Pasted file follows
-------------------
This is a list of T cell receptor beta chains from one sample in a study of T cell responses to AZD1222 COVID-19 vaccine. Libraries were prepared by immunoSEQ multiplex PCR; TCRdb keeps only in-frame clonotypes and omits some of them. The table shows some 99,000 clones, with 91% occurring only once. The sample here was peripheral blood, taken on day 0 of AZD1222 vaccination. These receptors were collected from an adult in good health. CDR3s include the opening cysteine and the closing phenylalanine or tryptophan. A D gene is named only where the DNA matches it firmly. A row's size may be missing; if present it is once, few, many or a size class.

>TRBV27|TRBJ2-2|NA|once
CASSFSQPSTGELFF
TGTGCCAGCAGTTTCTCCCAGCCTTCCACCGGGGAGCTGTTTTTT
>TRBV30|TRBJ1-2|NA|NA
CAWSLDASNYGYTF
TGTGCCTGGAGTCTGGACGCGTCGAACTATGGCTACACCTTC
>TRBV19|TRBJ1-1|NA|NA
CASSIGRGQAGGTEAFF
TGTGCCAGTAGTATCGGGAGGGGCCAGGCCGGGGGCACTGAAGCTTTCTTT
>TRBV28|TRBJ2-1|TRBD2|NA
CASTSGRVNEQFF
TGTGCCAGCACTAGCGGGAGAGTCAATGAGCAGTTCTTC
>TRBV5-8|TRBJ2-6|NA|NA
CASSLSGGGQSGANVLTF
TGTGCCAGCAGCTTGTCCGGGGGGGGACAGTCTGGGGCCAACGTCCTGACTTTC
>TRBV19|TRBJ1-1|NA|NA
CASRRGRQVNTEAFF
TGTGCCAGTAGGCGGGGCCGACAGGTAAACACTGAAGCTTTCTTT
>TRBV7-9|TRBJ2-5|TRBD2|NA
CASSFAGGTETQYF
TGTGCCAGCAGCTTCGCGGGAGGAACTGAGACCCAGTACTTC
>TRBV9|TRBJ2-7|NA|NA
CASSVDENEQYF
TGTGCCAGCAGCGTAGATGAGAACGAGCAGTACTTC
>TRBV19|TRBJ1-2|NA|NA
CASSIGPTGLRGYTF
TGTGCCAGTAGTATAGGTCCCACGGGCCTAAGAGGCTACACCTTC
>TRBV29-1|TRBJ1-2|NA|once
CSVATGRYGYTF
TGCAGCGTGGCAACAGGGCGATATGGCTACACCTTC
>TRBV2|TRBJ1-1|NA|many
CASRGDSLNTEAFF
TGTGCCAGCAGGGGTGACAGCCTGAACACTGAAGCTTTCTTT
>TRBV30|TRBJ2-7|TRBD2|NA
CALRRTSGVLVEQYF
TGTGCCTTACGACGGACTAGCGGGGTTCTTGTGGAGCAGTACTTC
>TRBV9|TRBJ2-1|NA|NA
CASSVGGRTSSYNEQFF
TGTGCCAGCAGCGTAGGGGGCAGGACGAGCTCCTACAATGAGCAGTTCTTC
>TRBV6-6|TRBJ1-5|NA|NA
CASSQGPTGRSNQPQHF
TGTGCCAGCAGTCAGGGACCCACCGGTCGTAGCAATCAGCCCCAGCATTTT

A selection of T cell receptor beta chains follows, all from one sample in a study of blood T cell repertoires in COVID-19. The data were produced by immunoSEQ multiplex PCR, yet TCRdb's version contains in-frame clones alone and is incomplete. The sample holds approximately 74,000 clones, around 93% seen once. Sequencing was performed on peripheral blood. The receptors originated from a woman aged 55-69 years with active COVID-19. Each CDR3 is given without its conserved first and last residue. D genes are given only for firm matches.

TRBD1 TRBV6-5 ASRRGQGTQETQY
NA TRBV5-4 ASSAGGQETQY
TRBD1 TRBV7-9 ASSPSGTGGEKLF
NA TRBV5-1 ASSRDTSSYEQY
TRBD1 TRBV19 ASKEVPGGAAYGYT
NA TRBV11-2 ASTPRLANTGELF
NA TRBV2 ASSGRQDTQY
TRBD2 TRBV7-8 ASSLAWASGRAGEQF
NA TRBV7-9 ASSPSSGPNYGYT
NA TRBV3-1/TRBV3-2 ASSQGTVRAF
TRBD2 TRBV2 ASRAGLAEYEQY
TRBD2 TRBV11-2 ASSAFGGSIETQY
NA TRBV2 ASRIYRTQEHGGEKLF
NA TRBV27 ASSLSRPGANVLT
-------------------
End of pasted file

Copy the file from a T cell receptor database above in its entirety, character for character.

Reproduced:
This is a list of T cell receptor beta chains from one sample in a study of T cell responses to AZD1222 COVID-19 vaccine. Libraries were prepared by immunoSEQ multiplex PCR; TCRdb keeps only in-frame clonotypes and omits some of them. The table shows some 99,000 clones, with 91% occurring only once. The sample here was peripheral blood, taken on day 0 of AZD1222 vaccination. These receptors were collected from an adult in good health. CDR3s include the opening cysteine and the closing phenylalanine or tryptophan. A D gene is named only where the DNA matches it firmly. A row's size may be missing; if present it is once, few, many or a size class.

>TRBV27|TRBJ2-2|NA|once
CASSFSQPSTGELFF
TGTGCCAGCAGTTTCTCCCAGCCTTCCACCGGGGAGCTGTTTTTT
>TRBV30|TRBJ1-2|NA|NA
CAWSLDASNYGYTF
TGTGCCTGGAGTCTGGACGCGTCGAACTATGGCTACACCTTC
>TRBV19|TRBJ1-1|NA|NA
CASSIGRGQAGGTEAFF
TGTGCCAGTAGTATCGGGAGGGGCCAGGCCGGGGGCACTGAAGCTTTCTTT
>TRBV28|TRBJ2-1|TRBD2|NA
CASTSGRVNEQFF
TGTGCCAGCACTAGCGGGAGAGTCAATGAGCAGTTCTTC
>TRBV5-8|TRBJ2-6|NA|NA
CASSLSGGGQSGANVLTF
TGTGCCAGCAGCTTGTCCGGGGGGGGACAGTCTGGGGCCAACGTCCTGACTTTC
>TRBV19|TRBJ1-1|NA|NA
CASRRGRQVNTEAFF
TGTGCCAGTAGGCGGGGCCGACAGGTAAACACTGAAGCTTTCTTT
>TRBV7-9|TRBJ2-5|TRBD2|NA
CASSFAGGTETQYF
TGTGCCAGCAGCTTCGCGGGAGGAACTGAGACCCAGTACTTC
>TRBV9|TRBJ2-7|NA|NA
CASSVDENEQYF
TGTGCCAGCAGCGTAGATGAGAACGAGCAGTACTTC
>TRBV19|TRBJ1-2|NA|NA
CASSIGPTGLRGYTF
TGTGCCAGTAGTATAGGTCCCACGGGCCTAAGAGGCTACACCTTC
>TRBV29-1|TRBJ1-2|NA|once
CSVATGRYGYTF
TGCAGCGTGGCAACAGGGCGATATGGCTACACCTTC
>TRBV2|TRBJ1-1|NA|many
CASRGDSLNTEAFF
TGTGCCAGCAGGGGTGACAGCCTGAACACTGAAGCTTTCTTT
>TRBV30|TRBJ2-7|TRBD2|NA
CALRRTSGVLVEQYF
TGTGCCTTACGACGGACTAGCGGGGTTCTTGTGGAGCAGTACTTC
>TRBV9|TRBJ2-1|NA|NA
CASSVGGRTSSYNEQFF
TGTGCCAGCAGCGTAGGGGGCAGGACGAGCTCCTACAATGAGCAGTTCTTC
>TRBV6-6|TRBJ1-5|NA|NA
CASSQGPTGRSNQPQHF
TGTGCCAGCAGTCAGGGACCCACCGGTCGTAGCAATCAGCCCCAGCATTTT

A selection of T cell receptor beta chains follows, all from one sample in a study of blood T cell repertoires in COVID-19. The data were produced by immunoSEQ multiplex PCR, yet TCRdb's version contains in-frame clones alone and is incomplete. The sample holds approximately 74,000 clones, around 93% seen once. Sequencing was performed on peripheral blood. The receptors originated from a woman aged 55-69 years with active COVID-19. Each CDR3 is given without its conserved first and last residue. D genes are given only for firm matches.

TRBD1 TRBV6-5 ASRRGQGTQETQY
NA TRBV5-4 ASSAGGQETQY
TRBD1 TRBV7-9 ASSPSGTGGEKLF
NA TRBV5-1 ASSRDTSSYEQY
TRBD1 TRBV19 ASKEVPGGAAYGYT
NA TRBV11-2 ASTPRLANTGELF
NA TRBV2 ASSGRQDTQY
TRBD2 TRBV7-8 ASSLAWASGRAGEQF
NA TRBV7-9 ASSPSSGPNYGYT
NA TRBV3-1/TRBV3-2 ASSQGTVRAF
TRBD2 TRBV2 ASRAGLAEYEQY
TRBD2 TRBV11-2 ASSAFGGSIETQY
NA TRBV2 ASRIYRTQEHGGEKLF
NA TRBV27 ASSLSRPGANVLT